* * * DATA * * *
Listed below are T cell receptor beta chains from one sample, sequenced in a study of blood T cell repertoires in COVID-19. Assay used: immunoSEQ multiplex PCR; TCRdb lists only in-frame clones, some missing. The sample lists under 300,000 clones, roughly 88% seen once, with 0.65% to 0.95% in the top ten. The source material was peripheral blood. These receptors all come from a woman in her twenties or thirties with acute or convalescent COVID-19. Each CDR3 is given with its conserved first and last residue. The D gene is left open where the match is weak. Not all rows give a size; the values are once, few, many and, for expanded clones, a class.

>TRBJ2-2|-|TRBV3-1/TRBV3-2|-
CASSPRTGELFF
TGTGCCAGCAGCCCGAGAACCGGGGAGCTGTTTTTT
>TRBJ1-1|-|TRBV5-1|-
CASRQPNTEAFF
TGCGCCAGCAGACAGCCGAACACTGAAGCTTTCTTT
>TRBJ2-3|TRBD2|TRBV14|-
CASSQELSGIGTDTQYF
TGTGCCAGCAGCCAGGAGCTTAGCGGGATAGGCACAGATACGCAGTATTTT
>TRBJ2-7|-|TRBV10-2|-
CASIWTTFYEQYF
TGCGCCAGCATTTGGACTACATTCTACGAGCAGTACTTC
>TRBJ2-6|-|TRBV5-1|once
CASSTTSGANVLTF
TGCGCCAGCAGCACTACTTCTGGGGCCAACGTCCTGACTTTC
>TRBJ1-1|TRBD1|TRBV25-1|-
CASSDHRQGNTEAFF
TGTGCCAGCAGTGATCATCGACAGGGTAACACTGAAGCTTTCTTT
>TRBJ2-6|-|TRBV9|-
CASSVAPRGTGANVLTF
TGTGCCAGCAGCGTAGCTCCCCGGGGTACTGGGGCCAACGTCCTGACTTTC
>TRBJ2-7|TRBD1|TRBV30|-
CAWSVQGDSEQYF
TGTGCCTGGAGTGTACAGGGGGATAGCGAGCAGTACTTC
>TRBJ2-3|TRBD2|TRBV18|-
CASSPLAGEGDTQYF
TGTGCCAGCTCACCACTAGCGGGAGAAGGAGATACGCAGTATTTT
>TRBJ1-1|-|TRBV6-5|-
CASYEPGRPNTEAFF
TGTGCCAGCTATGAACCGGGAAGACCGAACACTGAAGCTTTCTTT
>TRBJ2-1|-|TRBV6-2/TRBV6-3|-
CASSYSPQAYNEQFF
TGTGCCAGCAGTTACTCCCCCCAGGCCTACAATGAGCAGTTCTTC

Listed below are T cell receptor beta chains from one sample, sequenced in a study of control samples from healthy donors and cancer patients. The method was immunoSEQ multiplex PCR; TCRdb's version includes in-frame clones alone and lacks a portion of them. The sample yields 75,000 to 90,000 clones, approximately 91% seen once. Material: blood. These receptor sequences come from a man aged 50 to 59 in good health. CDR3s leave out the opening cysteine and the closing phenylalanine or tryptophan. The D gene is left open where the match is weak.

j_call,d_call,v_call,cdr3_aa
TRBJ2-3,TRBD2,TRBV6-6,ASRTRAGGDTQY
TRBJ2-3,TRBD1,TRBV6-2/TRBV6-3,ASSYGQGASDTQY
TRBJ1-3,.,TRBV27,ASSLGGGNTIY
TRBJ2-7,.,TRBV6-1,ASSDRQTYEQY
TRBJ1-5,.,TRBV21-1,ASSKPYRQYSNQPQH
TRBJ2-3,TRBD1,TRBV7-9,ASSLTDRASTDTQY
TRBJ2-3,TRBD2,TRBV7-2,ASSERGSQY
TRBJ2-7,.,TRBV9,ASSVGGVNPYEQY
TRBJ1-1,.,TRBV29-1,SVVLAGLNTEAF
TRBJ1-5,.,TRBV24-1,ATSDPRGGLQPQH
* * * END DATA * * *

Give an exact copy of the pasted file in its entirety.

Listed below are T cell receptor beta chains from one sample, sequenced in a study of blood T cell repertoires in COVID-19. Assay used: immunoSEQ multiplex PCR; TCRdb lists only in-frame clones, some missing. The sample lists under 300,000 clones, roughly 88% seen once, with 0.65% to 0.95% in the top ten. The source material was peripheral blood. These receptors all come from a woman in her twenties or thirties with acute or convalescent COVID-19. Each CDR3 is given with its conserved first and last residue. The D gene is left open where the match is weak. Not all rows give a size; the values are once, few, many and, for expanded clones, a class.

>TRBJ2-2|-|TRBV3-1/TRBV3-2|-
CASSPRTGELFF
TGTGCCAGCAGCCCGAGAACCGGGGAGCTGTTTTTT
>TRBJ1-1|-|TRBV5-1|-
CASRQPNTEAFF
TGCGCCAGCAGACAGCCGAACACTGAAGCTTTCTTT
>TRBJ2-3|TRBD2|TRBV14|-
CASSQELSGIGTDTQYF
TGTGCCAGCAGCCAGGAGCTTAGCGGGATAGGCACAGATACGCAGTATTTT
>TRBJ2-7|-|TRBV10-2|-
CASIWTTFYEQYF
TGCGCCAGCATTTGGACTACATTCTACGAGCAGTACTTC
>TRBJ2-6|-|TRBV5-1|once
CASSTTSGANVLTF
TGCGCCAGCAGCACTACTTCTGGGGCCAACGTCCTGACTTTC
>TRBJ1-1|TRBD1|TRBV25-1|-
CASSDHRQGNTEAFF
TGTGCCAGCAGTGATCATCGACAGGGTAACACTGAAGCTTTCTTT
>TRBJ2-6|-|TRBV9|-
CASSVAPRGTGANVLTF
TGTGCCAGCAGCGTAGCTCCCCGGGGTACTGGGGCCAACGTCCTGACTTTC
>TRBJ2-7|TRBD1|TRBV30|-
CAWSVQGDSEQYF
TGTGCCTGGAGTGTACAGGGGGATAGCGAGCAGTACTTC
>TRBJ2-3|TRBD2|TRBV18|-
CASSPLAGEGDTQYF
TGTGCCAGCTCACCACTAGCGGGAGAAGGAGATACGCAGTATTTT
>TRBJ1-1|-|TRBV6-5|-
CASYEPGRPNTEAFF
TGTGCCAGCTATGAACCGGGAAGACCGAACACTGAAGCTTTCTTT
>TRBJ2-1|-|TRBV6-2/TRBV6-3|-
CASSYSPQAYNEQFF
TGTGCCAGCAGTTACTCCCCCCAGGCCTACAATGAGCAGTTCTTC

Listed below are T cell receptor beta chains from one sample, sequenced in a study of control samples from healthy donors and cancer patients. The method was immunoSEQ multiplex PCR; TCRdb's version includes in-frame clones alone and lacks a portion of them. The sample yields 75,000 to 90,000 clones, approximately 91% seen once. Material: blood. These receptor sequences come from a man aged 50 to 59 in good health. CDR3s leave out the opening cysteine and the closing phenylalanine or tryptophan. The D gene is left open where the match is weak.

j_call,d_call,v_call,cdr3_aa
TRBJ2-3,TRBD2,TRBV6-6,ASRTRAGGDTQY
TRBJ2-3,TRBD1,TRBV6-2/TRBV6-3,ASSYGQGASDTQY
TRBJ1-3,.,TRBV27,ASSLGGGNTIY
TRBJ2-7,.,TRBV6-1,ASSDRQTYEQY
TRBJ1-5,.,TRBV21-1,ASSKPYRQYSNQPQH
TRBJ2-3,TRBD1,TRBV7-9,ASSLTDRASTDTQY
TRBJ2-3,TRBD2,TRBV7-2,ASSERGSQY
TRBJ2-7,.,TRBV9,ASSVGGVNPYEQY
TRBJ1-1,.,TRBV29-1,SVVLAGLNTEAF
TRBJ1-5,.,TRBV24-1,ATSDPRGGLQPQH